No one can deny that Woody Allen has lived a complex life and, indeed, probably has a very complex inner life. His films provide a glimpse into his world and his own psychological workings in relation to it. I love his films because, not only are they entertaining and full of intelligent humour, but they have an uncanny ability to explore some of my own inner thoughts.

Wait – does that mean that my inner life is similar to that of Woody Allen? Should that cause me concern, or perhaps the themes explored in his films are more pervasive than I realize?

Midnight in Paris continues Allen’s exploration of a slice of his world and one man’s desires within them. The movie follows a successful (read: commercial) American screenwriter (Owen Wilson) whose actual passion is to write good works of literature. He is in Paris with his fiance, a very American woman (Rachel McAdams) who is accustomed to a way of life and not interested in exploring much outside of it. I am not usually a fan of Owen Wilson, but his casting for this movie was perfect. With such a surreal premise, his brand of humour and delivery make this film work.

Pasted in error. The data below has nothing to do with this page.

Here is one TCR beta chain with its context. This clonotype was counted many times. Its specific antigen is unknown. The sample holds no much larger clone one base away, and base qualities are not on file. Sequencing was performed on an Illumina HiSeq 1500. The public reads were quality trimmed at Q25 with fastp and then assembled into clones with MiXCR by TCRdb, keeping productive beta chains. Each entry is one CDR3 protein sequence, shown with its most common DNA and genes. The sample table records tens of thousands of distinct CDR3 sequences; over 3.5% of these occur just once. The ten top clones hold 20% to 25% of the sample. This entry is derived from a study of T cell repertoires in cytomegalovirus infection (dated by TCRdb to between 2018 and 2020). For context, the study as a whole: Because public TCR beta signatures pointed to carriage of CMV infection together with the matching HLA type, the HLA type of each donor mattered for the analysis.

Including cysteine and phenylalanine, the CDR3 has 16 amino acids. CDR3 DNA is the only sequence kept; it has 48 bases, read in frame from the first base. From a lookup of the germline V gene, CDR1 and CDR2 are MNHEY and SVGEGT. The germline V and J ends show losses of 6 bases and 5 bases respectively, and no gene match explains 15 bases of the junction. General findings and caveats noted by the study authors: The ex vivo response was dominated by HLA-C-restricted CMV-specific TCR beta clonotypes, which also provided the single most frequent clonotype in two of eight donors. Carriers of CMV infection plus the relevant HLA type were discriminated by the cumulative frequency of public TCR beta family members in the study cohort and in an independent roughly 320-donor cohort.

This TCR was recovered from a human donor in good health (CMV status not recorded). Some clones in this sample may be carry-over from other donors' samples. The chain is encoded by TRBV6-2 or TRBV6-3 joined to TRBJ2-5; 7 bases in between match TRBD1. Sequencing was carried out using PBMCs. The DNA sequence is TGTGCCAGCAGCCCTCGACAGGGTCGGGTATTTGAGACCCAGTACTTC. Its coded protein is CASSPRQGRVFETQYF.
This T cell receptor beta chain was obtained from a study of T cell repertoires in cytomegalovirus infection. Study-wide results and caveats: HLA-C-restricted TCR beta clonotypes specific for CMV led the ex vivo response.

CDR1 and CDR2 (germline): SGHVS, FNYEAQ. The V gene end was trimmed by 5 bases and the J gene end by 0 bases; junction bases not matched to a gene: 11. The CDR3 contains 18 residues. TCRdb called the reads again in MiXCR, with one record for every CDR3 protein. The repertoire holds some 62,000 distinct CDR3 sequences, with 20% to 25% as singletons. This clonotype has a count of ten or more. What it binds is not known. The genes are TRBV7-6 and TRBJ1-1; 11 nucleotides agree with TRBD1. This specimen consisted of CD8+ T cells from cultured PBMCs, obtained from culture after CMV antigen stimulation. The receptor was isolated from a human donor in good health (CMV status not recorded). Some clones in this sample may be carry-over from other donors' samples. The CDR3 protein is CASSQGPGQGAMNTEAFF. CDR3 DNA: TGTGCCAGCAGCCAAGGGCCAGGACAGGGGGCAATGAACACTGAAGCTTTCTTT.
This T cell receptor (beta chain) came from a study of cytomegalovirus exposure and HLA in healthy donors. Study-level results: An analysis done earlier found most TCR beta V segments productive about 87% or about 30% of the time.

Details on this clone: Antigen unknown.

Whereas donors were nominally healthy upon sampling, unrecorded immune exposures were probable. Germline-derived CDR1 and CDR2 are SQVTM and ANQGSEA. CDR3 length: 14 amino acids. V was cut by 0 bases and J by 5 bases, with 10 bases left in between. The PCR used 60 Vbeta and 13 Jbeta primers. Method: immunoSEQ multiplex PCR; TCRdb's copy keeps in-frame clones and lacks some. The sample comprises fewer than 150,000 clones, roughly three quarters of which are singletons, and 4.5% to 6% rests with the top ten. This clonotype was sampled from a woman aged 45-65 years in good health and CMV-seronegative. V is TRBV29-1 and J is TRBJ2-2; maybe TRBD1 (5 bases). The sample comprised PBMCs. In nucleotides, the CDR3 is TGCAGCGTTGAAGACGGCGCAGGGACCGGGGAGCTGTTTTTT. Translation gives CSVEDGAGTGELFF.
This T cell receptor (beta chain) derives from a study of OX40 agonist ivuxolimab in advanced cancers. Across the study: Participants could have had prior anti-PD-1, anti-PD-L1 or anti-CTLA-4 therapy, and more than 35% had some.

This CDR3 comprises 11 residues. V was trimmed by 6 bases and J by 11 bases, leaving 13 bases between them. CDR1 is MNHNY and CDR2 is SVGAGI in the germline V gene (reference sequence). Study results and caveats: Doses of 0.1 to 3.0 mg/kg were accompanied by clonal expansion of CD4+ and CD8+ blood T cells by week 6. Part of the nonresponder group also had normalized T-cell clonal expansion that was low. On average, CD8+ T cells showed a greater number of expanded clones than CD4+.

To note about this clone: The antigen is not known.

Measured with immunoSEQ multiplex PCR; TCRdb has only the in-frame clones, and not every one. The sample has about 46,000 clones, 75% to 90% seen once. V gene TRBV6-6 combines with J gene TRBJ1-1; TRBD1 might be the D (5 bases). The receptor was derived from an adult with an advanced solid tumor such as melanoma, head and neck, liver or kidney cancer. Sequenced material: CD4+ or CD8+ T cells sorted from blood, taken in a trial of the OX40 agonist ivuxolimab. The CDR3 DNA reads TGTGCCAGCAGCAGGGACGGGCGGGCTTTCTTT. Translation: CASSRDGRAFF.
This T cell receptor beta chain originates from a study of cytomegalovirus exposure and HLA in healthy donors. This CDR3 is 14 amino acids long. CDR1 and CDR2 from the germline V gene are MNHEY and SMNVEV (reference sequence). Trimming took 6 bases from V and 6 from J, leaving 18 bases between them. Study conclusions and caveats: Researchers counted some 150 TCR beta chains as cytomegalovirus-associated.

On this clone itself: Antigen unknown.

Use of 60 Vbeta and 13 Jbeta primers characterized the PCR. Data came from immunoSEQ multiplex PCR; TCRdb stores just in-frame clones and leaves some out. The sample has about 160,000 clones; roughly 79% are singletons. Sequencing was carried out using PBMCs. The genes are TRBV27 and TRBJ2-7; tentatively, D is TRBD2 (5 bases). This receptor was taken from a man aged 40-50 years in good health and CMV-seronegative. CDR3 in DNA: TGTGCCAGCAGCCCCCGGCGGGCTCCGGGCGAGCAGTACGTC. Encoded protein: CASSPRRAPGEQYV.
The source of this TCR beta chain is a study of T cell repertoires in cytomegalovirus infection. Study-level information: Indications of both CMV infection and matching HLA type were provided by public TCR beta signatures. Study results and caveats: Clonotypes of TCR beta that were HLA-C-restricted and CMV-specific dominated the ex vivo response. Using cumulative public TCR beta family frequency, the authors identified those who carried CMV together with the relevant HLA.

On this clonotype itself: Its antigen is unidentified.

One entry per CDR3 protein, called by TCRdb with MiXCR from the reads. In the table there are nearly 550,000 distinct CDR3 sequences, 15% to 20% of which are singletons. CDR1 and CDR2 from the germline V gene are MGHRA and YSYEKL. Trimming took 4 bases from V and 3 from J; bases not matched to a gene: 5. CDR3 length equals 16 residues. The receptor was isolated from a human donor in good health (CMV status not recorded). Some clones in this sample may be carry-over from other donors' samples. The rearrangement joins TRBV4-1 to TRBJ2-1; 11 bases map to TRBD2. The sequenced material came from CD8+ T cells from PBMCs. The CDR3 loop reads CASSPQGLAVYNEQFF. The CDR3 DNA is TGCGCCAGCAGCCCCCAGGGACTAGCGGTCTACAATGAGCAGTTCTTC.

How surreal, you ask? Well, haven’t you ever wondered whether you should have grown up in a different era? Or what it would be like to be able to exchange ideas with great thinkers and artists?  Wilson’s character wondered just that of Paris in the 1920s, and in the film, he actually gets to experience it. Wilson’s romp around Paris with Ernest Hemingway, Gertrude Stein, Scott and Zelda Fitzgerald, Pablo Picasso, Salvador Dali, Man Ray, and then some, is a delightful fantasy that captures the zeitgeist and energy of that time.

Charm and humour aside, Midnight in Paris is an Allen film, so the film eventually exposes our protagonist’s inner struggle.  Wilson did get to visit the “nostalgia shop”, and it was a wonderful experience, but maybe our time isn’t so bad either.